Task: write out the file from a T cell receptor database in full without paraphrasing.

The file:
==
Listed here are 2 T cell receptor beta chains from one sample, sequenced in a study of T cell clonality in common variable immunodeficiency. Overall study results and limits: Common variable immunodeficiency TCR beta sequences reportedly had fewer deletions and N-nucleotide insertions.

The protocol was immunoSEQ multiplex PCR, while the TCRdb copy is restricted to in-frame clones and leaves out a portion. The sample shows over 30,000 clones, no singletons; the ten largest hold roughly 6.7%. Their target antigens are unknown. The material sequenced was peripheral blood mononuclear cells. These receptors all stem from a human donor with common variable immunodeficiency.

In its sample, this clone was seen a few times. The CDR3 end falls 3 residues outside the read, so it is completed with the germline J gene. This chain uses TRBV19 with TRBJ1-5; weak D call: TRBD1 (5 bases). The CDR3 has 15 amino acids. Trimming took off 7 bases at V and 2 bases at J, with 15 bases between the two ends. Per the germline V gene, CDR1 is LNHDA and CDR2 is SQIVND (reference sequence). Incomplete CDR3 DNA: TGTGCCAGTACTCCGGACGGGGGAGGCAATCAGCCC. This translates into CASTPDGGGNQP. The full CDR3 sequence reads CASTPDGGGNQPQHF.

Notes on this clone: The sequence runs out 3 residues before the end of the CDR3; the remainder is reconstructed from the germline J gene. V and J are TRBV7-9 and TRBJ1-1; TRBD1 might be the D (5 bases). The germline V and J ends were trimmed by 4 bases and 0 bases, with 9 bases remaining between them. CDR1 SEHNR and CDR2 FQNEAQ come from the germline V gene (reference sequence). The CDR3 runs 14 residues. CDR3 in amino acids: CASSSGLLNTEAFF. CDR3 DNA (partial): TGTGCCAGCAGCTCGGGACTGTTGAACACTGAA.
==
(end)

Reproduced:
Listed here are 2 T cell receptor beta chains from one sample, sequenced in a study of T cell clonality in common variable immunodeficiency. Overall study results and limits: Common variable immunodeficiency TCR beta sequences reportedly had fewer deletions and N-nucleotide insertions.

The protocol was immunoSEQ multiplex PCR, while the TCRdb copy is restricted to in-frame clones and leaves out a portion. The sample shows over 30,000 clones, no singletons; the ten largest hold roughly 6.7%. Their target antigens are unknown. The material sequenced was peripheral blood mononuclear cells. These receptors all stem from a human donor with common variable immunodeficiency.

In its sample, this clone was seen a few times. The CDR3 end falls 3 residues outside the read, so it is completed with the germline J gene. This chain uses TRBV19 with TRBJ1-5; weak D call: TRBD1 (5 bases). The CDR3 has 15 amino acids. Trimming took off 7 bases at V and 2 bases at J, with 15 bases between the two ends. Per the germline V gene, CDR1 is LNHDA and CDR2 is SQIVND (reference sequence). Incomplete CDR3 DNA: TGTGCCAGTACTCCGGACGGGGGAGGCAATCAGCCC. This translates into CASTPDGGGNQP. The full CDR3 sequence reads CASTPDGGGNQPQHF.

Notes on this clone: The sequence runs out 3 residues before the end of the CDR3; the remainder is reconstructed from the germline J gene. V and J are TRBV7-9 and TRBJ1-1; TRBD1 might be the D (5 bases). The germline V and J ends were trimmed by 4 bases and 0 bases, with 9 bases remaining between them. CDR1 SEHNR and CDR2 FQNEAQ come from the germline V gene (reference sequence). The CDR3 runs 14 residues. CDR3 in amino acids: CASSSGLLNTEAFF. CDR3 DNA (partial): TGTGCCAGCAGCTCGGGACTGTTGAACACTGAA.